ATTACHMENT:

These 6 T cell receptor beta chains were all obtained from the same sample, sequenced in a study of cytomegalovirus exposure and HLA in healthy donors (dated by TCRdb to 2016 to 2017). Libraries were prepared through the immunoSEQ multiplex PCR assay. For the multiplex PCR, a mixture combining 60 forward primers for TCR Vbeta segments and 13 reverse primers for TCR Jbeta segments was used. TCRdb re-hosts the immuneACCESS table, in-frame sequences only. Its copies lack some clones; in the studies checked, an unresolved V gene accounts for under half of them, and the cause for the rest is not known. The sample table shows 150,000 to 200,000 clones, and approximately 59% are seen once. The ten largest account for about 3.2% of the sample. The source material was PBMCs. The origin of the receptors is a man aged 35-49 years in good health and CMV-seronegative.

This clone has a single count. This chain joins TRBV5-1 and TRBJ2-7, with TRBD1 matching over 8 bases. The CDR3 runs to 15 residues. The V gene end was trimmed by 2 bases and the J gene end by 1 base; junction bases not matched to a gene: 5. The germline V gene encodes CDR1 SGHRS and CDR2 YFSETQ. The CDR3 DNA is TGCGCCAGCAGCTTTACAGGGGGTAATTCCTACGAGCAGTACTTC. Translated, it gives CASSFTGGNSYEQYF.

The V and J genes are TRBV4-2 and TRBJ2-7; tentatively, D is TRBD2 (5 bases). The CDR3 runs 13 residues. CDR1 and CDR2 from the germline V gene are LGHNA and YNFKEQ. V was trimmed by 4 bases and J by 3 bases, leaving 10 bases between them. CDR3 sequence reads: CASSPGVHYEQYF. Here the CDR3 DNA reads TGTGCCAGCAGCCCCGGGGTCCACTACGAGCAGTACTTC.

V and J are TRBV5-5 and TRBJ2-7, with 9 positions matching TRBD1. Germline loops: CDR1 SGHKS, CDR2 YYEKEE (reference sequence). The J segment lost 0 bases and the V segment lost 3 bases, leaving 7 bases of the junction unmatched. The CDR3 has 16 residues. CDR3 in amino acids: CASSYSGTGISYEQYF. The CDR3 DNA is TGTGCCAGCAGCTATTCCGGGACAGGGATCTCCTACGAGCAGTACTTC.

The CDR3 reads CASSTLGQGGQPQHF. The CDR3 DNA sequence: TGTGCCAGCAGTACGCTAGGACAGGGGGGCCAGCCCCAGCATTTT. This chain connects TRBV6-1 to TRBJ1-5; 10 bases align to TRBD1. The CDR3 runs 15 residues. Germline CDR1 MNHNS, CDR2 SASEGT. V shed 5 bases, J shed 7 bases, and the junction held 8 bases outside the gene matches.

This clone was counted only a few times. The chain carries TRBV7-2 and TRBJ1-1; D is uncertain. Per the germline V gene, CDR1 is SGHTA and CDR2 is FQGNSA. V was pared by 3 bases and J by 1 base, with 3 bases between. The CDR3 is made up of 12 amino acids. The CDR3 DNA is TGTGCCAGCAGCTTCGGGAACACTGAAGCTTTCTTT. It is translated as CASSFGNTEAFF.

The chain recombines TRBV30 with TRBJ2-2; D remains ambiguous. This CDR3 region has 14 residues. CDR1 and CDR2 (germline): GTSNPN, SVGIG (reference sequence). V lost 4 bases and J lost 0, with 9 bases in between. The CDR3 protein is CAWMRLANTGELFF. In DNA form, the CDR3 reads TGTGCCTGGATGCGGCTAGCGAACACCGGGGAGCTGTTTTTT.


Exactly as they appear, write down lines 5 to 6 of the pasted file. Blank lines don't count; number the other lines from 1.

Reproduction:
The CDR3 reads CASSTLGQGGQPQHF. The CDR3 DNA sequence: TGTGCCAGCAGTACGCTAGGACAGGGGGGCCAGCCCCAGCATTTT. This chain connects TRBV6-1 to TRBJ1-5; 10 bases align to TRBD1. The CDR3 runs 15 residues. Germline CDR1 MNHNS, CDR2 SASEGT. V shed 5 bases, J shed 7 bases, and the junction held 8 bases outside the gene matches.

This clone was counted only a few times. The chain carries TRBV7-2 and TRBJ1-1; D is uncertain. Per the germline V gene, CDR1 is SGHTA and CDR2 is FQGNSA. V was pared by 3 bases and J by 1 base, with 3 bases between. The CDR3 is made up of 12 amino acids. The CDR3 DNA is TGTGCCAGCAGCTTCGGGAACACTGAAGCTTTCTTT. It is translated as CASSFGNTEAFF.